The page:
TMCnet Feature
February 22, 2021

What Is a Subdomain? A Look at the Good and Bad Use Cases



You might be wondering why you sometimes see blog[.]example[.]com and shop[.]example[.]com on your browser. These are examples of subdomains and, in this post, we explored what is a subdomain and their use cases—both the good and the bad.



What Is a Subdomain?

A subdomain is a child of a main or root domain that keeps websites organized. The subdomain store[.]yourwebsite[.]com, for instance, is a subdomain of yourwebsite[.]com. Subdomains are quite helpful, as they allow you to divide your websites into different sections, among other uses. In fact, you can create as many subdomains as you need.

However, threat actors are also known to ride on the functionalities of subdomains to launch cyber attacks.

Constructive Usage of Subdomains

Now that you know what is a subdomain, you may already have an idea on how it is used. Below are some of the positive ways subdomains help organizations.

Assign Aliases to Different Servers

Before the emergence of the World Wide Web, subdomains were used (and are still used) to help organizations identify the specific function of the Internet. For example, they use ftp[.]yourwebsite[.]com to point to a company’s File Transfer Protocol (FTP) server, and smtp[.]yourwebsite[.]com for its outbound email server.

When the World Wide Web was created in the early 1990s, the subdomain www[.]yourwebsite[.]com was used for the organization’s web server. These days, some websites have already dropped the www subdomain.

Allow Clients to Manage Services Independently

Web service providers assign subdomains to their clients so they can manage their accounts. The e-commerce provider Etsy (News - Alert) is a good example. When you create an account with Etsy, you will be assigned an Etsy subdomain (e.g., shopname[.]etsy[.]com). To further illustrate, let’s use the subdomain lookup tool by WhoisXML API to see some examples of Etsy subdomains.

Aside from Etsy, you would typically see Zendesk, WordPress, Netlify, and other web service providers assign subdomains to their clients.

Organize Websites

Among the most common uses of subdomains is to organize websites. Here are a few widely used subdomains for websites:

  • blog[.]yourwebsite[.]com to host blogs
  • shop[.]yourwebsite[.]com dedicated to a site’s online shop
  • help[.]yourwebsite[.]com for the company’s help center
  • login[.]yourwebsite[.]com where customers can log in

Target (News - Alert) Different Audiences

Subdomains can also provide targeted content to different audiences, which is specifically helpful to global companies that have non-English-speaking customers. Wikipedia, for instance, has subdomains for every language available on the site, such as the following:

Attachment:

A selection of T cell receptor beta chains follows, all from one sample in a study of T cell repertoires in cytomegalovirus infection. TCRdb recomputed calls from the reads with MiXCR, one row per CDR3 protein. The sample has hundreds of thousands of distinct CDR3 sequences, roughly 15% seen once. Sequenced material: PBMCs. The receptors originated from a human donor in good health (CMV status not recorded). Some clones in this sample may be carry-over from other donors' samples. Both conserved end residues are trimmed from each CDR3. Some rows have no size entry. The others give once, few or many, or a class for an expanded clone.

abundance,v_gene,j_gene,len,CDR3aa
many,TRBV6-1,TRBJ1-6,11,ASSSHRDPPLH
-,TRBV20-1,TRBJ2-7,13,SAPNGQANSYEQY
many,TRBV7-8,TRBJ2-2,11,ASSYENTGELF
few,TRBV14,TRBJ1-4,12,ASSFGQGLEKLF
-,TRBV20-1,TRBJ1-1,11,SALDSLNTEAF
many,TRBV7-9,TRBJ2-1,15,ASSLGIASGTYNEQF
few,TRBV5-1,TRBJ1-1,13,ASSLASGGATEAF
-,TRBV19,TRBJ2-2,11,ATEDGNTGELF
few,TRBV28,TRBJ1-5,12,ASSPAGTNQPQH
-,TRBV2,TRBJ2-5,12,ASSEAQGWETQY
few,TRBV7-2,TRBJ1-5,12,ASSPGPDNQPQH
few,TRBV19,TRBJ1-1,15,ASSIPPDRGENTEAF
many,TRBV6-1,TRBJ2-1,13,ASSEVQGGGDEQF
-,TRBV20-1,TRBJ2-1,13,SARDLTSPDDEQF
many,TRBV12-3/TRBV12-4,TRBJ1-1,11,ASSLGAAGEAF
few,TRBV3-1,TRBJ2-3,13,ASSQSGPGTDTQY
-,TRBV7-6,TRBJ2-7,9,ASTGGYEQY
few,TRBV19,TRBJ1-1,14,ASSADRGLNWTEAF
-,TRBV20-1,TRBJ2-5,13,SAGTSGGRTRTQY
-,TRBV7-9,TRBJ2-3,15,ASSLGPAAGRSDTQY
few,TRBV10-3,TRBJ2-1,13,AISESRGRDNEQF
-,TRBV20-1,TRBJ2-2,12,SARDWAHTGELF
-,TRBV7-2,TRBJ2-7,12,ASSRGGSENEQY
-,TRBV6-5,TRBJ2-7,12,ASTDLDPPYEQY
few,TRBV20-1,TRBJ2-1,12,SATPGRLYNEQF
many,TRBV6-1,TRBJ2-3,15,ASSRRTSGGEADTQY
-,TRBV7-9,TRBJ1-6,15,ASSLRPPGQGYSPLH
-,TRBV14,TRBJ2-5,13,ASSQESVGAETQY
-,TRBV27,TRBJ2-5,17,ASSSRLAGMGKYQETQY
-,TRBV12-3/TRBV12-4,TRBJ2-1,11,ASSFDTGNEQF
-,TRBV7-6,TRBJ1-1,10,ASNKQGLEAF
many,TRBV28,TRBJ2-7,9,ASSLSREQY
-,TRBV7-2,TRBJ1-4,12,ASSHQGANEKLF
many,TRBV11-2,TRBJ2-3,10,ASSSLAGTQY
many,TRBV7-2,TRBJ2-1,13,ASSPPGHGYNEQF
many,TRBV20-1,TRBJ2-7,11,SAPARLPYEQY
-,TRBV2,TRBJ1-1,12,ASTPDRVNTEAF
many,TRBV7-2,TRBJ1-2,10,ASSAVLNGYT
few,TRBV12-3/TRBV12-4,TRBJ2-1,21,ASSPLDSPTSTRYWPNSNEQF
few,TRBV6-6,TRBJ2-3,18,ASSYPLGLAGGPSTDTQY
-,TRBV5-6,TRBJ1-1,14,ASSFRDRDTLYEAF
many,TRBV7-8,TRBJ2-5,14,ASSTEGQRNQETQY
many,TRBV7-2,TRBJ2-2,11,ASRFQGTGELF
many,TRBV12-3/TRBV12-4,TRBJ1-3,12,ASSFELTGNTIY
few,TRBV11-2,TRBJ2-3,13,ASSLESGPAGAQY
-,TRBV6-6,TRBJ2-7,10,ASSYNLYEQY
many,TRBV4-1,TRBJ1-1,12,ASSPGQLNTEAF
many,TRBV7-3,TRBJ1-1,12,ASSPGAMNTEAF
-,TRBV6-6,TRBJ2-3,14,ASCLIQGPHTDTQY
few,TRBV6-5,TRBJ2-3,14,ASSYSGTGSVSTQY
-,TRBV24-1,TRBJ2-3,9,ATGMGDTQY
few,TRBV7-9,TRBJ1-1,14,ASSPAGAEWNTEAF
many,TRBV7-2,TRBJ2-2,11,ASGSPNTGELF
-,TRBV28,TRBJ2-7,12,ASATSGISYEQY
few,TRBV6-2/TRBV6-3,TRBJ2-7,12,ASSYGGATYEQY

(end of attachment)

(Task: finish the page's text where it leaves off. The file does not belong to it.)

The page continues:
• en[.]wikipedia[.]org (English)
  • es[.]wikipedia[.]org (Spanish)
  • de[.]wikipedia[.]org (German)
  • id[.]wikipedia[.]org (Indonesian)

Malicious Uses of Subdomains

In a perfect world, subdomains can only be used to benefit an organization and its clients. But in reality, threat actors can abuse subdomains for their malicious campaigns. Here are some ways subdomains can be maliciously used.

Phishing

Phishers have learned to use subdomains in their campaigns. In November 2020, for instance, they were seen using redirector websites with custom subdomains for the target. The subdomains would include the recipient’s username and the company’s domain name to make the email appear legitimate.

For example, if the target is someone named Bob who is working for Your Company, the subdomain would look something like this: bob[.]yourcompany[.]abc[.]com where “abc” is any domain name.

Domain Shadowing

In some instances, cybercriminals don’t need to use the target’s username and company domain name in the malicious subdomains. Instead, they would try to gain access to a legitimate domain and create random subdomains for use in malicious campaigns.

Here is an example: If threat actors can access weebly[.]com and create malicious subdomains, such as emalloffice[.]weebly[.]com (WARNING: this was found to be a valid phish on Phishtank so do not vist), they would often attempt to evade content filters since Weebly is a legitimate web hosting service.

Subdomain Takeovers

Threat actors can quickly take over a subdomain, especially those that are not adequately protected. What they can do to start with is look for subdomains that return a 404 error page, then they can add it to their repository. At this point, they can host their own content on the subdomain.

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As you can see, subdomains are a double-edged sword. They can be used for the good of an organization, but threat actors can also use them for nefarious activities. For this reason, constant monitoring of subdomains is recommended to ensure that they are well-protected and updated.



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